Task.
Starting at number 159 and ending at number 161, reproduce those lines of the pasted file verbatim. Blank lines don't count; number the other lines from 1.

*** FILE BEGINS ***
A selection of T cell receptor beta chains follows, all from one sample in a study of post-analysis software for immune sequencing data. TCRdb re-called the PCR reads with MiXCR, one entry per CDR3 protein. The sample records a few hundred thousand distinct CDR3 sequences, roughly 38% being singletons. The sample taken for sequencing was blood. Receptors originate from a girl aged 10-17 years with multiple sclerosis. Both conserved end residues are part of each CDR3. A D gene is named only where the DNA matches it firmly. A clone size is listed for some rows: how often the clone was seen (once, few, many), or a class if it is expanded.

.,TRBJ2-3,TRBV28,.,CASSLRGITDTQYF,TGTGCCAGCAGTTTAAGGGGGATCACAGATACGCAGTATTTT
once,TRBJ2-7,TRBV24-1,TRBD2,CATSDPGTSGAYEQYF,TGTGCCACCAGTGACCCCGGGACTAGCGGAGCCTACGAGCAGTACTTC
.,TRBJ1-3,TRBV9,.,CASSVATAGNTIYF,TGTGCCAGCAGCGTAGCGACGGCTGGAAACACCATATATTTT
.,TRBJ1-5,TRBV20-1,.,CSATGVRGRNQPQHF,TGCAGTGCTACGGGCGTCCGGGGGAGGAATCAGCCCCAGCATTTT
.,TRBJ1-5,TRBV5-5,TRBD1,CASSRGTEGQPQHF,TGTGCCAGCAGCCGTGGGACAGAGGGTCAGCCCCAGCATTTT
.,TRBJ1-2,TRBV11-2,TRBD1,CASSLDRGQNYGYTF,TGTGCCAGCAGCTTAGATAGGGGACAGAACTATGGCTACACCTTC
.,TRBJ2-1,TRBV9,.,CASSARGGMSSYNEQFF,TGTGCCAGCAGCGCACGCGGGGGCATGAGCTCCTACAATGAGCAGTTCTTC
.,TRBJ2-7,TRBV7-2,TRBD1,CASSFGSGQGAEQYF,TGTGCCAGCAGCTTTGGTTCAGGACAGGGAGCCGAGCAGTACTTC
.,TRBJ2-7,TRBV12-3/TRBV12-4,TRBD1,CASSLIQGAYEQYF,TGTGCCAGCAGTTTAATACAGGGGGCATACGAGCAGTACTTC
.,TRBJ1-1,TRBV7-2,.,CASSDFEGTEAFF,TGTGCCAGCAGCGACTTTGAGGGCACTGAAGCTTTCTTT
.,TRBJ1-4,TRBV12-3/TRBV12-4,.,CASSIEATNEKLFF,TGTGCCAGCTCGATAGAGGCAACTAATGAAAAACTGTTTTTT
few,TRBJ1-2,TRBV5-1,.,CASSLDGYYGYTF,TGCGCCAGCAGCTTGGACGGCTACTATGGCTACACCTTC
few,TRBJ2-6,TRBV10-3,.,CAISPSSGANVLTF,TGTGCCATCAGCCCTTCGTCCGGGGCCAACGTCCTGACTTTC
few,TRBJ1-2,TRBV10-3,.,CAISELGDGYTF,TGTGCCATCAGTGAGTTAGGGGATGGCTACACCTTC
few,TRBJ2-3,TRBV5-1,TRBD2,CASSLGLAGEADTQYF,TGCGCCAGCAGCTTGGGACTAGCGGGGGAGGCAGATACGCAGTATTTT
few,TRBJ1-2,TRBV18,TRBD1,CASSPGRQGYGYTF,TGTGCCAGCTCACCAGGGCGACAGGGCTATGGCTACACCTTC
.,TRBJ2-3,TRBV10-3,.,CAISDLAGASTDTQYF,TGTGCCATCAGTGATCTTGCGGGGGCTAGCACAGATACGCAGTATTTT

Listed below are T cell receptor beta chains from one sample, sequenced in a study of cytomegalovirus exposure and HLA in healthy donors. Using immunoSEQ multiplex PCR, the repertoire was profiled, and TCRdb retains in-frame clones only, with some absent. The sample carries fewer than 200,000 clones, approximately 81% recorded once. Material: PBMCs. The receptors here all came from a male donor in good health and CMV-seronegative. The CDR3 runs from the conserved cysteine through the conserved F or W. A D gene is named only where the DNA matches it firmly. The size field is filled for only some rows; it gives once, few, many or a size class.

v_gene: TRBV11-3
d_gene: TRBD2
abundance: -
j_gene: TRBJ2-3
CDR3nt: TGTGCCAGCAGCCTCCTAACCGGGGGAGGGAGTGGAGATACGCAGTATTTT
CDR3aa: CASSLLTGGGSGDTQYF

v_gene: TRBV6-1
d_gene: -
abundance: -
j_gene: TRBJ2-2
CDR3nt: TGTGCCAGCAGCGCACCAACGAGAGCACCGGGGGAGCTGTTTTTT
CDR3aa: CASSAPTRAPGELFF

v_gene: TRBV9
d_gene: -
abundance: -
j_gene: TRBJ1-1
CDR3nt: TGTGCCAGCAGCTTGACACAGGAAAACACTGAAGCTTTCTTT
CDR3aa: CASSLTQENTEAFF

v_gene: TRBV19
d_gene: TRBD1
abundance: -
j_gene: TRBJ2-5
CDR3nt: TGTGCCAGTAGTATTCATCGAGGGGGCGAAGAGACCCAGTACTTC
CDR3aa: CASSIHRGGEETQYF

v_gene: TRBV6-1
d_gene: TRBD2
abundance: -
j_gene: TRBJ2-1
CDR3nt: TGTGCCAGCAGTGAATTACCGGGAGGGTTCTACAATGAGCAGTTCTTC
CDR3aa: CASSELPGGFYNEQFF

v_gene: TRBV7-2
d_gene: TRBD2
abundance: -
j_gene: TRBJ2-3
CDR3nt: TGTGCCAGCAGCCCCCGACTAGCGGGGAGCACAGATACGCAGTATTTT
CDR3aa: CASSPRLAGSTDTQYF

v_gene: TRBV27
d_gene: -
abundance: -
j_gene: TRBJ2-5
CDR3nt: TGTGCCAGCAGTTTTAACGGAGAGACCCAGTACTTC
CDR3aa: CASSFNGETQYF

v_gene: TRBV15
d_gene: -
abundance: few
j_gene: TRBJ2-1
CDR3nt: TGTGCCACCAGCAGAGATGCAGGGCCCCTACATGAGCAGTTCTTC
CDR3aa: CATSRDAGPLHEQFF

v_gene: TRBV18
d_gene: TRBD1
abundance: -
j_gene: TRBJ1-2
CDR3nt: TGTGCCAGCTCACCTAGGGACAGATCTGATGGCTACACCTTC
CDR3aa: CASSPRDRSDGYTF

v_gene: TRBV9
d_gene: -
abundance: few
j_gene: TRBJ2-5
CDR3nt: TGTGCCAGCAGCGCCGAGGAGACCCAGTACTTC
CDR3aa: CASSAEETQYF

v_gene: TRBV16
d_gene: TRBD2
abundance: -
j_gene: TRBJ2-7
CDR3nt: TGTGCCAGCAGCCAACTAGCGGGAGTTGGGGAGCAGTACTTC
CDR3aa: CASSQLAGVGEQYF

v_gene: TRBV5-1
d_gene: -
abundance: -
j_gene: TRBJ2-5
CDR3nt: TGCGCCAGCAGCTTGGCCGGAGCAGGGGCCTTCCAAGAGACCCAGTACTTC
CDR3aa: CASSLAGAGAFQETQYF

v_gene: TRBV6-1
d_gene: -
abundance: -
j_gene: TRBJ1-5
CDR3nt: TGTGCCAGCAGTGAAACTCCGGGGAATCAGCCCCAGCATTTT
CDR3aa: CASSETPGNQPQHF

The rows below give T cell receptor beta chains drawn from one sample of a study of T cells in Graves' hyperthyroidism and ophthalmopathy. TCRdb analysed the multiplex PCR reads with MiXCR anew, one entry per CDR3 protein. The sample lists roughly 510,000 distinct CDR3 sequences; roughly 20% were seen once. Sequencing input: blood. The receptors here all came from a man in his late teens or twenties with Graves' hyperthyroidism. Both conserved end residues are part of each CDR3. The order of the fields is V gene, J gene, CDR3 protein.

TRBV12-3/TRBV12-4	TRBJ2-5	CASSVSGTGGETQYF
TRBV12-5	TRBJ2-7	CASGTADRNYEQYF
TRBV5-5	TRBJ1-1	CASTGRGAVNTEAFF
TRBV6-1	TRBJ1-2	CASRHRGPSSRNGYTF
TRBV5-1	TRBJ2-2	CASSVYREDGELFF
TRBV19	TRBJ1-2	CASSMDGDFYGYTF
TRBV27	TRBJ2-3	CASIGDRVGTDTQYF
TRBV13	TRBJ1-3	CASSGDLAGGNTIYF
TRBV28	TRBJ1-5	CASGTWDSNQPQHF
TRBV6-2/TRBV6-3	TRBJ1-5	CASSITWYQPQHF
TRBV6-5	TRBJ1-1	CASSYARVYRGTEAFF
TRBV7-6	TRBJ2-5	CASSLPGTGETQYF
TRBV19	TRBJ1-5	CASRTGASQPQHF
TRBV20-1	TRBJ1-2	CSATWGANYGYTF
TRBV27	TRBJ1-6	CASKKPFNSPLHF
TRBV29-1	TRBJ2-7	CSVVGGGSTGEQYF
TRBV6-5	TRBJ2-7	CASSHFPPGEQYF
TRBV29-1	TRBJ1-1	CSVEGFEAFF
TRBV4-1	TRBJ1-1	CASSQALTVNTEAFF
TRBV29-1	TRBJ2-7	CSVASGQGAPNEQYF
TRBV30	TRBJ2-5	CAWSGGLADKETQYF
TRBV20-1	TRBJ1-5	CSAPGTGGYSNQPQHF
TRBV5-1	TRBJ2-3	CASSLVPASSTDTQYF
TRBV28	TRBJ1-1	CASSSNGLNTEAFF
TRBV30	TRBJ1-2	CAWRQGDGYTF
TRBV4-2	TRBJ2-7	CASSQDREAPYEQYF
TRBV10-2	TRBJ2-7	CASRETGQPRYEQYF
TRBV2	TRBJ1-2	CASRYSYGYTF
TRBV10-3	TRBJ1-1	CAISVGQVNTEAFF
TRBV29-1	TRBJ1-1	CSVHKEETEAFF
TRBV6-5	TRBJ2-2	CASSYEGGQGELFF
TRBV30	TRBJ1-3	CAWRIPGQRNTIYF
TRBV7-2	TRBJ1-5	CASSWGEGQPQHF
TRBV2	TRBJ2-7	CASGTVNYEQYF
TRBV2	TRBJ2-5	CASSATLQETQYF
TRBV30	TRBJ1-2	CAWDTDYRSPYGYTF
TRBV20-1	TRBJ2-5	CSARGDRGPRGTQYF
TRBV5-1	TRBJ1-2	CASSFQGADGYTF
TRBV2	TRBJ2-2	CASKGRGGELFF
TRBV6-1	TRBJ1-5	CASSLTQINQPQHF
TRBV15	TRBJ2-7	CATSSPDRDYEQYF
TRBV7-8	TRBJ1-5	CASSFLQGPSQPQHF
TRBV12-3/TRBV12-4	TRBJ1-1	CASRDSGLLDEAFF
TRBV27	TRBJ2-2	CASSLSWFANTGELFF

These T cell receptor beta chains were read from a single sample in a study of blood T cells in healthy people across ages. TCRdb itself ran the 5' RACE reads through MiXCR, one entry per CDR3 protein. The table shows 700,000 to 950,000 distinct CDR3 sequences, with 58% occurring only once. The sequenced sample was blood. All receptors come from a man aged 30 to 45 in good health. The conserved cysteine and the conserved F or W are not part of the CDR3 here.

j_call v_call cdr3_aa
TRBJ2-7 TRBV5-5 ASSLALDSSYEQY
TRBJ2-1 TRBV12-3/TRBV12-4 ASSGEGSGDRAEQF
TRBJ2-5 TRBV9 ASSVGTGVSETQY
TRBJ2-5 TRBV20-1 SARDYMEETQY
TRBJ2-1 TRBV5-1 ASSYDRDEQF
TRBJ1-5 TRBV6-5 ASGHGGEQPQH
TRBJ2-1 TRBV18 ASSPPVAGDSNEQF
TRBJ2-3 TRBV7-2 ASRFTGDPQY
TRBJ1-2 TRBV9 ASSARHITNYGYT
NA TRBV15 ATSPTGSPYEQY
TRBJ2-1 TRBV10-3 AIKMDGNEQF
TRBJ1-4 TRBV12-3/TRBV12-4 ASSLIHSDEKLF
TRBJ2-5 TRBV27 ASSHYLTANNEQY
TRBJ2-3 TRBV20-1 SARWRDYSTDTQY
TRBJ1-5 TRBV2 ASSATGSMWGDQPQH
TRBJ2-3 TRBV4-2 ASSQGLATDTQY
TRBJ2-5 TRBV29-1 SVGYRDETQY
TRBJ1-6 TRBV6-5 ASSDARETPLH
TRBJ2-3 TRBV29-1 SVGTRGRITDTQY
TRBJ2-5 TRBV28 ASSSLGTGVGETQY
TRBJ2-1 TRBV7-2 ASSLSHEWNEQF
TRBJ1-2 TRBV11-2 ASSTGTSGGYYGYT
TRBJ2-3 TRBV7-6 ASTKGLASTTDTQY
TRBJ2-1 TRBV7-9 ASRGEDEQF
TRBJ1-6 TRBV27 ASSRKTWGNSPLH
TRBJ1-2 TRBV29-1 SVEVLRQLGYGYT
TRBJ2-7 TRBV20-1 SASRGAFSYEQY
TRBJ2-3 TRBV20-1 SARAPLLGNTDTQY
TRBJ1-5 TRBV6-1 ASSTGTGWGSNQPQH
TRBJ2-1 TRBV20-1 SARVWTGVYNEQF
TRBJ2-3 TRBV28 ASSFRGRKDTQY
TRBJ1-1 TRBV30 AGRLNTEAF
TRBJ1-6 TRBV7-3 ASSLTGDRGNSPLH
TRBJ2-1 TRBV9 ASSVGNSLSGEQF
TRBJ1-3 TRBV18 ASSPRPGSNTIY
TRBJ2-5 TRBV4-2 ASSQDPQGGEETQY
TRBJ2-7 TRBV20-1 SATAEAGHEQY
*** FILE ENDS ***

TRBJ1-5 TRBV2 ASSATGSMWGDQPQH
TRBJ2-3 TRBV4-2 ASSQGLATDTQY
TRBJ2-5 TRBV29-1 SVGYRDETQY